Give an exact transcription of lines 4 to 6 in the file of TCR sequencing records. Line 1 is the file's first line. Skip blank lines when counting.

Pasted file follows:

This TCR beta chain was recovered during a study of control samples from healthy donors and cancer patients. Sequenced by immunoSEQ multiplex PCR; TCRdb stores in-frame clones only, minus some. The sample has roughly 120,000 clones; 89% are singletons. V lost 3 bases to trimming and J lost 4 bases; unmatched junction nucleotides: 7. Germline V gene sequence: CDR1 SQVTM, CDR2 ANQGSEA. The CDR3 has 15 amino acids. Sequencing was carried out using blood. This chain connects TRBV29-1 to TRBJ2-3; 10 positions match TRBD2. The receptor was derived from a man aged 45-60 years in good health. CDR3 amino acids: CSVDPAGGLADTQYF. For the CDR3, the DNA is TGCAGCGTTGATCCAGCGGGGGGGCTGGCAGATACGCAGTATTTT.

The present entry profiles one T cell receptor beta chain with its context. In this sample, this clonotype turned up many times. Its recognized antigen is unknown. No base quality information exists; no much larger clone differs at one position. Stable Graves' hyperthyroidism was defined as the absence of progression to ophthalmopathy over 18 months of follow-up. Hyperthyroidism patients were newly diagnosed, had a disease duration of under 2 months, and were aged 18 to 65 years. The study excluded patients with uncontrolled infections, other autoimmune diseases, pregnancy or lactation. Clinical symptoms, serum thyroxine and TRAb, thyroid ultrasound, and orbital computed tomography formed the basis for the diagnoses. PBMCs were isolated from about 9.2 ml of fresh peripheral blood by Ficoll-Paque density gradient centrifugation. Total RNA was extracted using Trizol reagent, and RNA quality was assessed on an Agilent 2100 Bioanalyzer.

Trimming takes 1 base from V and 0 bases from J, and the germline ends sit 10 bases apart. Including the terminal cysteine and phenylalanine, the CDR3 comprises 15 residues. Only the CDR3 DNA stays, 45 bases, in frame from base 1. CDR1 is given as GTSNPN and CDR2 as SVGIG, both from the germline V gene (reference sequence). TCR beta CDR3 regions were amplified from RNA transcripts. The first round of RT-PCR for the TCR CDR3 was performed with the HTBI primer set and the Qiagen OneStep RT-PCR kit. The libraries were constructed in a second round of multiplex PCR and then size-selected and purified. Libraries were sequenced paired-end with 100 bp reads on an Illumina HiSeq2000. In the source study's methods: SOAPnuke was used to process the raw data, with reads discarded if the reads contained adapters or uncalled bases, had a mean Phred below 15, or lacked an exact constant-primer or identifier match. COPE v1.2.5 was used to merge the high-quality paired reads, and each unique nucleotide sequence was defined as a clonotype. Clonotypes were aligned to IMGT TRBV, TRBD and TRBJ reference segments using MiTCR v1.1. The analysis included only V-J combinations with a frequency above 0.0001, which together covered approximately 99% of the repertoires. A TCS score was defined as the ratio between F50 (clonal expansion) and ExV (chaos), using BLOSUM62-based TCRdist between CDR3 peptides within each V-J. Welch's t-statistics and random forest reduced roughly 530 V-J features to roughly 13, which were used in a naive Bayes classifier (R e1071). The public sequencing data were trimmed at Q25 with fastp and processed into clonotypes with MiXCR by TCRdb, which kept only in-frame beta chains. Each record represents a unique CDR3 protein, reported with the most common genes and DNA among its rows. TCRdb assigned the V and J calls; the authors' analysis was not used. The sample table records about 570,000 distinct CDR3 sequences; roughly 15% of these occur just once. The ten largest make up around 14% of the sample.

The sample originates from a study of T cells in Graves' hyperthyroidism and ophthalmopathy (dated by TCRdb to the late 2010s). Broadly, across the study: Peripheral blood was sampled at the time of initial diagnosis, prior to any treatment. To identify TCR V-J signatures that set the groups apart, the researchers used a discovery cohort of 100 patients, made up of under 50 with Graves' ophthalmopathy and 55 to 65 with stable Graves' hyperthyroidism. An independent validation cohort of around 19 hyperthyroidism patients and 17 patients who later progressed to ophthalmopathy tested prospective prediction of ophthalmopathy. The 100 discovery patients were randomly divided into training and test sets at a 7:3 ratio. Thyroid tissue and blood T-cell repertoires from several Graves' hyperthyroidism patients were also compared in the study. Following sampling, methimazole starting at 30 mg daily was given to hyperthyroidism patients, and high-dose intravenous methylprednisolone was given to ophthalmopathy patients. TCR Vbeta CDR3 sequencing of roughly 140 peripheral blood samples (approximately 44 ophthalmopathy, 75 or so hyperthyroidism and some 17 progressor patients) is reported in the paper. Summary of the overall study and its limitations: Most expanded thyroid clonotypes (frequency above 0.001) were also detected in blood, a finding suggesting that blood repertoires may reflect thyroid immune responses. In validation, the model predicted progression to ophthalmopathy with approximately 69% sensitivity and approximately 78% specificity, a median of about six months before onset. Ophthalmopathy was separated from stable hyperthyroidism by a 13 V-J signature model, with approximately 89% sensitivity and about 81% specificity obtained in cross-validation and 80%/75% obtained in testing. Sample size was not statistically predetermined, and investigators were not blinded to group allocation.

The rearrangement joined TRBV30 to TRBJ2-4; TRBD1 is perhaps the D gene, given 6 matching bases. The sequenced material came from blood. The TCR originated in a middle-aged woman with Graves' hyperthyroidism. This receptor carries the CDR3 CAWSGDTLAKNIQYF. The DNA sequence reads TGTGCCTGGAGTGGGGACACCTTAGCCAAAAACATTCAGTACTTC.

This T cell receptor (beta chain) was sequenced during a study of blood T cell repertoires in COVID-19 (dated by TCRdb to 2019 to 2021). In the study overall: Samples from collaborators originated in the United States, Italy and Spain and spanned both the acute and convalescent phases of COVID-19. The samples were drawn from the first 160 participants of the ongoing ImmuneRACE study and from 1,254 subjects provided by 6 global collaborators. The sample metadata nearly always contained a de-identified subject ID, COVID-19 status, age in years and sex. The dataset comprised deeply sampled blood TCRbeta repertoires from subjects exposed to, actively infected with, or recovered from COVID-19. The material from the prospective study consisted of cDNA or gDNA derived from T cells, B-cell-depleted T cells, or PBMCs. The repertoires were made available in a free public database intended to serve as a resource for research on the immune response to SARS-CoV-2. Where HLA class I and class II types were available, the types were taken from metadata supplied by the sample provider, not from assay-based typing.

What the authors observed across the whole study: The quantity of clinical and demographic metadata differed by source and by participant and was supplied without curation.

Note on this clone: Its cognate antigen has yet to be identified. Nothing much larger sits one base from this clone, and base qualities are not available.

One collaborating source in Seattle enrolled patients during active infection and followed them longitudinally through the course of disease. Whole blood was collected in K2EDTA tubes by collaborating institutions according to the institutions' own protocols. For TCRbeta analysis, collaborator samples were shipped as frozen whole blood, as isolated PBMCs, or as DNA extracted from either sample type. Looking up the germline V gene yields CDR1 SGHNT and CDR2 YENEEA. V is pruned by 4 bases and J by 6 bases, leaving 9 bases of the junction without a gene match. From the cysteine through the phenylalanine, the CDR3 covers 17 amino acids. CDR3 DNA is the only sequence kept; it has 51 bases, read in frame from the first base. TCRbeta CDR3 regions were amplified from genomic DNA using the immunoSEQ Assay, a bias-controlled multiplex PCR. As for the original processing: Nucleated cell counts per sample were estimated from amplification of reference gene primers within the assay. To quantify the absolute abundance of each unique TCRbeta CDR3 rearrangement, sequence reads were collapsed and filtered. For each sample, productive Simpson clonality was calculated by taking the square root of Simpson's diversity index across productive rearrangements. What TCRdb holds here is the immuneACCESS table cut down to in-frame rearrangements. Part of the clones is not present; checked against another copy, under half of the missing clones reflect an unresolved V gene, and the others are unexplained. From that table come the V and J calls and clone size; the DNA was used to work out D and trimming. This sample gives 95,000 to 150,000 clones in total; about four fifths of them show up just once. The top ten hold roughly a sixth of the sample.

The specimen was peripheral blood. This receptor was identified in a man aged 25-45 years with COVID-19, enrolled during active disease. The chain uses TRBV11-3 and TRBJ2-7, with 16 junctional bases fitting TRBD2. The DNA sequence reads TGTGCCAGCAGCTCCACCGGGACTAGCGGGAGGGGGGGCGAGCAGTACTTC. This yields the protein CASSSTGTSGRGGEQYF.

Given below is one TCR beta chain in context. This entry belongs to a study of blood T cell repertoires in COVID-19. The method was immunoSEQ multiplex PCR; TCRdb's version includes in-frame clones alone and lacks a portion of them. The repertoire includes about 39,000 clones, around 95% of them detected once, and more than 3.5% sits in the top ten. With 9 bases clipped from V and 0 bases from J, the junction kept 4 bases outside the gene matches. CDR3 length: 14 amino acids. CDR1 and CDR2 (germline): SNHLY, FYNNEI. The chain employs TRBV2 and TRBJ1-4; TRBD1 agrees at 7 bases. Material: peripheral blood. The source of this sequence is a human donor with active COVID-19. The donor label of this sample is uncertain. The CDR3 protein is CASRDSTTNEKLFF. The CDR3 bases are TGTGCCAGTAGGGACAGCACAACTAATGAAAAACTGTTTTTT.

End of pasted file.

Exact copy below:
The sample originates from a study of T cells in Graves' hyperthyroidism and ophthalmopathy (dated by TCRdb to the late 2010s). Broadly, across the study: Peripheral blood was sampled at the time of initial diagnosis, prior to any treatment. To identify TCR V-J signatures that set the groups apart, the researchers used a discovery cohort of 100 patients, made up of under 50 with Graves' ophthalmopathy and 55 to 65 with stable Graves' hyperthyroidism. An independent validation cohort of around 19 hyperthyroidism patients and 17 patients who later progressed to ophthalmopathy tested prospective prediction of ophthalmopathy. The 100 discovery patients were randomly divided into training and test sets at a 7:3 ratio. Thyroid tissue and blood T-cell repertoires from several Graves' hyperthyroidism patients were also compared in the study. Following sampling, methimazole starting at 30 mg daily was given to hyperthyroidism patients, and high-dose intravenous methylprednisolone was given to ophthalmopathy patients. TCR Vbeta CDR3 sequencing of roughly 140 peripheral blood samples (approximately 44 ophthalmopathy, 75 or so hyperthyroidism and some 17 progressor patients) is reported in the paper. Summary of the overall study and its limitations: Most expanded thyroid clonotypes (frequency above 0.001) were also detected in blood, a finding suggesting that blood repertoires may reflect thyroid immune responses. In validation, the model predicted progression to ophthalmopathy with approximately 69% sensitivity and approximately 78% specificity, a median of about six months before onset. Ophthalmopathy was separated from stable hyperthyroidism by a 13 V-J signature model, with approximately 89% sensitivity and about 81% specificity obtained in cross-validation and 80%/75% obtained in testing. Sample size was not statistically predetermined, and investigators were not blinded to group allocation.

The rearrangement joined TRBV30 to TRBJ2-4; TRBD1 is perhaps the D gene, given 6 matching bases. The sequenced material came from blood. The TCR originated in a middle-aged woman with Graves' hyperthyroidism. This receptor carries the CDR3 CAWSGDTLAKNIQYF. The DNA sequence reads TGTGCCTGGAGTGGGGACACCTTAGCCAAAAACATTCAGTACTTC.

This T cell receptor (beta chain) was sequenced during a study of blood T cell repertoires in COVID-19 (dated by TCRdb to 2019 to 2021). In the study overall: Samples from collaborators originated in the United States, Italy and Spain and spanned both the acute and convalescent phases of COVID-19. The samples were drawn from the first 160 participants of the ongoing ImmuneRACE study and from 1,254 subjects provided by 6 global collaborators. The sample metadata nearly always contained a de-identified subject ID, COVID-19 status, age in years and sex. The dataset comprised deeply sampled blood TCRbeta repertoires from subjects exposed to, actively infected with, or recovered from COVID-19. The material from the prospective study consisted of cDNA or gDNA derived from T cells, B-cell-depleted T cells, or PBMCs. The repertoires were made available in a free public database intended to serve as a resource for research on the immune response to SARS-CoV-2. Where HLA class I and class II types were available, the types were taken from metadata supplied by the sample provider, not from assay-based typing.